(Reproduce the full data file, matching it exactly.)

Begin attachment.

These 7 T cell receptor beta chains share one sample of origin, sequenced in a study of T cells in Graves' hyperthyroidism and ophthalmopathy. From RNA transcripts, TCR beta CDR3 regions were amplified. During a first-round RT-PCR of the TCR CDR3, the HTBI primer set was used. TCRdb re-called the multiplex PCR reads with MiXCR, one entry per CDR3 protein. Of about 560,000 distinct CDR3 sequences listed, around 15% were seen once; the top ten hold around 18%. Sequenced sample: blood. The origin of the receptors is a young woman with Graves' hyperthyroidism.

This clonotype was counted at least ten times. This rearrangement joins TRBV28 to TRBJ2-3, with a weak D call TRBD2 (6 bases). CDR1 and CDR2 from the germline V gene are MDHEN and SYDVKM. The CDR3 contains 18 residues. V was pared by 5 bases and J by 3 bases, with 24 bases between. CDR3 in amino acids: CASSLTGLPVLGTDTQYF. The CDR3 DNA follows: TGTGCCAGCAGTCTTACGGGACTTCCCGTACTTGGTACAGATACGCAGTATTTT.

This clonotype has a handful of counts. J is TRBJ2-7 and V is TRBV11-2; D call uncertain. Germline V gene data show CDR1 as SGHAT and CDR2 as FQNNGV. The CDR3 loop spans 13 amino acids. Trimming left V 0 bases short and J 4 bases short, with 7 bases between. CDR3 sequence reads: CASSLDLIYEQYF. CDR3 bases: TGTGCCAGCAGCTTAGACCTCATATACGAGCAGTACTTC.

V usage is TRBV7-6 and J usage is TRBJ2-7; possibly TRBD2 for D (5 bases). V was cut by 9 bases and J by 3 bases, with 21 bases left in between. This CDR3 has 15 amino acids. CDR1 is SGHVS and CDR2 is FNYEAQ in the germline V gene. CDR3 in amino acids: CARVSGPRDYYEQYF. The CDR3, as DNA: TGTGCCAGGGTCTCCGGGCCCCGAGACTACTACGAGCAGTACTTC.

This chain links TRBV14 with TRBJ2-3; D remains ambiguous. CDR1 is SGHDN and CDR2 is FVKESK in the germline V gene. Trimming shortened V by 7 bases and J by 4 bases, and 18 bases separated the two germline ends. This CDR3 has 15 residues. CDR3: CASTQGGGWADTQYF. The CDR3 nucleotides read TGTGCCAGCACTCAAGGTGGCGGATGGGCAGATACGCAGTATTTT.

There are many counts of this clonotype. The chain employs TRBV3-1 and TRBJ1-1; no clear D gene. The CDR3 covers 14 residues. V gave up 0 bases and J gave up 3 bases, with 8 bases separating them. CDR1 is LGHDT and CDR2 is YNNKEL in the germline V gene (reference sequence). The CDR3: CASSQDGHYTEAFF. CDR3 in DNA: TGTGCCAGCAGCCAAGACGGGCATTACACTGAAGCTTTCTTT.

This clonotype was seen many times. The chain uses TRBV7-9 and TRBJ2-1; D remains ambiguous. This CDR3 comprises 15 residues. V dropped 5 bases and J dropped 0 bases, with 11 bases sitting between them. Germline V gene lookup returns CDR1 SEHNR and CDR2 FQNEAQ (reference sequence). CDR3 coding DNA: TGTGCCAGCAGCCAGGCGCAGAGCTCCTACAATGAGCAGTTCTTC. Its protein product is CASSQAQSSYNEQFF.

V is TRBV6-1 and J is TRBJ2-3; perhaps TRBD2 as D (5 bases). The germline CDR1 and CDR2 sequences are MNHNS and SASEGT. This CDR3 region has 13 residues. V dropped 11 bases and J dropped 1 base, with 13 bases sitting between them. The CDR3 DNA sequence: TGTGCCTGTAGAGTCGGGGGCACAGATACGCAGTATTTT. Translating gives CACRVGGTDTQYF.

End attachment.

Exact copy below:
These 7 T cell receptor beta chains share one sample of origin, sequenced in a study of T cells in Graves' hyperthyroidism and ophthalmopathy. From RNA transcripts, TCR beta CDR3 regions were amplified. During a first-round RT-PCR of the TCR CDR3, the HTBI primer set was used. TCRdb re-called the multiplex PCR reads with MiXCR, one entry per CDR3 protein. Of about 560,000 distinct CDR3 sequences listed, around 15% were seen once; the top ten hold around 18%. Sequenced sample: blood. The origin of the receptors is a young woman with Graves' hyperthyroidism.

This clonotype was counted at least ten times. This rearrangement joins TRBV28 to TRBJ2-3, with a weak D call TRBD2 (6 bases). CDR1 and CDR2 from the germline V gene are MDHEN and SYDVKM. The CDR3 contains 18 residues. V was pared by 5 bases and J by 3 bases, with 24 bases between. CDR3 in amino acids: CASSLTGLPVLGTDTQYF. The CDR3 DNA follows: TGTGCCAGCAGTCTTACGGGACTTCCCGTACTTGGTACAGATACGCAGTATTTT.

This clonotype has a handful of counts. J is TRBJ2-7 and V is TRBV11-2; D call uncertain. Germline V gene data show CDR1 as SGHAT and CDR2 as FQNNGV. The CDR3 loop spans 13 amino acids. Trimming left V 0 bases short and J 4 bases short, with 7 bases between. CDR3 sequence reads: CASSLDLIYEQYF. CDR3 bases: TGTGCCAGCAGCTTAGACCTCATATACGAGCAGTACTTC.

V usage is TRBV7-6 and J usage is TRBJ2-7; possibly TRBD2 for D (5 bases). V was cut by 9 bases and J by 3 bases, with 21 bases left in between. This CDR3 has 15 amino acids. CDR1 is SGHVS and CDR2 is FNYEAQ in the germline V gene. CDR3 in amino acids: CARVSGPRDYYEQYF. The CDR3, as DNA: TGTGCCAGGGTCTCCGGGCCCCGAGACTACTACGAGCAGTACTTC.

This chain links TRBV14 with TRBJ2-3; D remains ambiguous. CDR1 is SGHDN and CDR2 is FVKESK in the germline V gene. Trimming shortened V by 7 bases and J by 4 bases, and 18 bases separated the two germline ends. This CDR3 has 15 residues. CDR3: CASTQGGGWADTQYF. The CDR3 nucleotides read TGTGCCAGCACTCAAGGTGGCGGATGGGCAGATACGCAGTATTTT.

There are many counts of this clonotype. The chain employs TRBV3-1 and TRBJ1-1; no clear D gene. The CDR3 covers 14 residues. V gave up 0 bases and J gave up 3 bases, with 8 bases separating them. CDR1 is LGHDT and CDR2 is YNNKEL in the germline V gene (reference sequence). The CDR3: CASSQDGHYTEAFF. CDR3 in DNA: TGTGCCAGCAGCCAAGACGGGCATTACACTGAAGCTTTCTTT.

This clonotype was seen many times. The chain uses TRBV7-9 and TRBJ2-1; D remains ambiguous. This CDR3 comprises 15 residues. V dropped 5 bases and J dropped 0 bases, with 11 bases sitting between them. Germline V gene lookup returns CDR1 SEHNR and CDR2 FQNEAQ (reference sequence). CDR3 coding DNA: TGTGCCAGCAGCCAGGCGCAGAGCTCCTACAATGAGCAGTTCTTC. Its protein product is CASSQAQSSYNEQFF.

V is TRBV6-1 and J is TRBJ2-3; perhaps TRBD2 as D (5 bases). The germline CDR1 and CDR2 sequences are MNHNS and SASEGT. This CDR3 region has 13 residues. V dropped 11 bases and J dropped 1 base, with 13 bases sitting between them. The CDR3 DNA sequence: TGTGCCTGTAGAGTCGGGGGCACAGATACGCAGTATTTT. Translating gives CACRVGGTDTQYF.